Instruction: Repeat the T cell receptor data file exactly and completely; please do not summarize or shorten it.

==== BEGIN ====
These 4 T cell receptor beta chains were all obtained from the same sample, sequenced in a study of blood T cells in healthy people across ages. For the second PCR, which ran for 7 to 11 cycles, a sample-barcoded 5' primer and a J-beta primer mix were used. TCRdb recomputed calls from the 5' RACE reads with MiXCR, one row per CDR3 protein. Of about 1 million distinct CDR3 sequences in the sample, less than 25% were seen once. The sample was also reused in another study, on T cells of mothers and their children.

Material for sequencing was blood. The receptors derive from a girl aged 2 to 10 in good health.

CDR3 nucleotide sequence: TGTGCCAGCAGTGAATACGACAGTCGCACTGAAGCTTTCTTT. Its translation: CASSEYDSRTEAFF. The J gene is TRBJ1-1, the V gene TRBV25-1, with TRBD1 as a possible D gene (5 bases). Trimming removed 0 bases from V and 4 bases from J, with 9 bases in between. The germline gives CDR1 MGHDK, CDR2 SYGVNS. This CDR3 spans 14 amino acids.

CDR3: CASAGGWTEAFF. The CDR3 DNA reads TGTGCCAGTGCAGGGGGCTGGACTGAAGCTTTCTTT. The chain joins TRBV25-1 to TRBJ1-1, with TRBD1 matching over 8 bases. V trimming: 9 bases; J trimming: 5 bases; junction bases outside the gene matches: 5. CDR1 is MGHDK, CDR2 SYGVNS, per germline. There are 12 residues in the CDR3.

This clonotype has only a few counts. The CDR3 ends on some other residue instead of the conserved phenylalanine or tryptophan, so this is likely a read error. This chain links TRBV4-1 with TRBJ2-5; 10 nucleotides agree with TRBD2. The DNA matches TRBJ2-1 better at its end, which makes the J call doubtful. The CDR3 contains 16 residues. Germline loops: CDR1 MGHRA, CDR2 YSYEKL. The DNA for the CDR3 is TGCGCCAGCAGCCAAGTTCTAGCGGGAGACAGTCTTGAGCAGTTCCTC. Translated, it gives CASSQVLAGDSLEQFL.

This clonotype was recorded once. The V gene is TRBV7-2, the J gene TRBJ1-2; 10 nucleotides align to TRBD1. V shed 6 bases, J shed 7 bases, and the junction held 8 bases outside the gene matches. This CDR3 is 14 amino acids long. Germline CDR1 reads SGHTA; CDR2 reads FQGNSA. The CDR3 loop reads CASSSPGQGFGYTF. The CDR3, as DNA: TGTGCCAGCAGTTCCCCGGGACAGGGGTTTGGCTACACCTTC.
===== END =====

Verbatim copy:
These 4 T cell receptor beta chains were all obtained from the same sample, sequenced in a study of blood T cells in healthy people across ages. For the second PCR, which ran for 7 to 11 cycles, a sample-barcoded 5' primer and a J-beta primer mix were used. TCRdb recomputed calls from the 5' RACE reads with MiXCR, one row per CDR3 protein. Of about 1 million distinct CDR3 sequences in the sample, less than 25% were seen once. The sample was also reused in another study, on T cells of mothers and their children.

Material for sequencing was blood. The receptors derive from a girl aged 2 to 10 in good health.

CDR3 nucleotide sequence: TGTGCCAGCAGTGAATACGACAGTCGCACTGAAGCTTTCTTT. Its translation: CASSEYDSRTEAFF. The J gene is TRBJ1-1, the V gene TRBV25-1, with TRBD1 as a possible D gene (5 bases). Trimming removed 0 bases from V and 4 bases from J, with 9 bases in between. The germline gives CDR1 MGHDK, CDR2 SYGVNS. This CDR3 spans 14 amino acids.

CDR3: CASAGGWTEAFF. The CDR3 DNA reads TGTGCCAGTGCAGGGGGCTGGACTGAAGCTTTCTTT. The chain joins TRBV25-1 to TRBJ1-1, with TRBD1 matching over 8 bases. V trimming: 9 bases; J trimming: 5 bases; junction bases outside the gene matches: 5. CDR1 is MGHDK, CDR2 SYGVNS, per germline. There are 12 residues in the CDR3.

This clonotype has only a few counts. The CDR3 ends on some other residue instead of the conserved phenylalanine or tryptophan, so this is likely a read error. This chain links TRBV4-1 with TRBJ2-5; 10 nucleotides agree with TRBD2. The DNA matches TRBJ2-1 better at its end, which makes the J call doubtful. The CDR3 contains 16 residues. Germline loops: CDR1 MGHRA, CDR2 YSYEKL. The DNA for the CDR3 is TGCGCCAGCAGCCAAGTTCTAGCGGGAGACAGTCTTGAGCAGTTCCTC. Translated, it gives CASSQVLAGDSLEQFL.

This clonotype was recorded once. The V gene is TRBV7-2, the J gene TRBJ1-2; 10 nucleotides align to TRBD1. V shed 6 bases, J shed 7 bases, and the junction held 8 bases outside the gene matches. This CDR3 is 14 amino acids long. Germline CDR1 reads SGHTA; CDR2 reads FQGNSA. The CDR3 loop reads CASSSPGQGFGYTF. The CDR3, as DNA: TGTGCCAGCAGTTCCCCGGGACAGGGGTTTGGCTACACCTTC.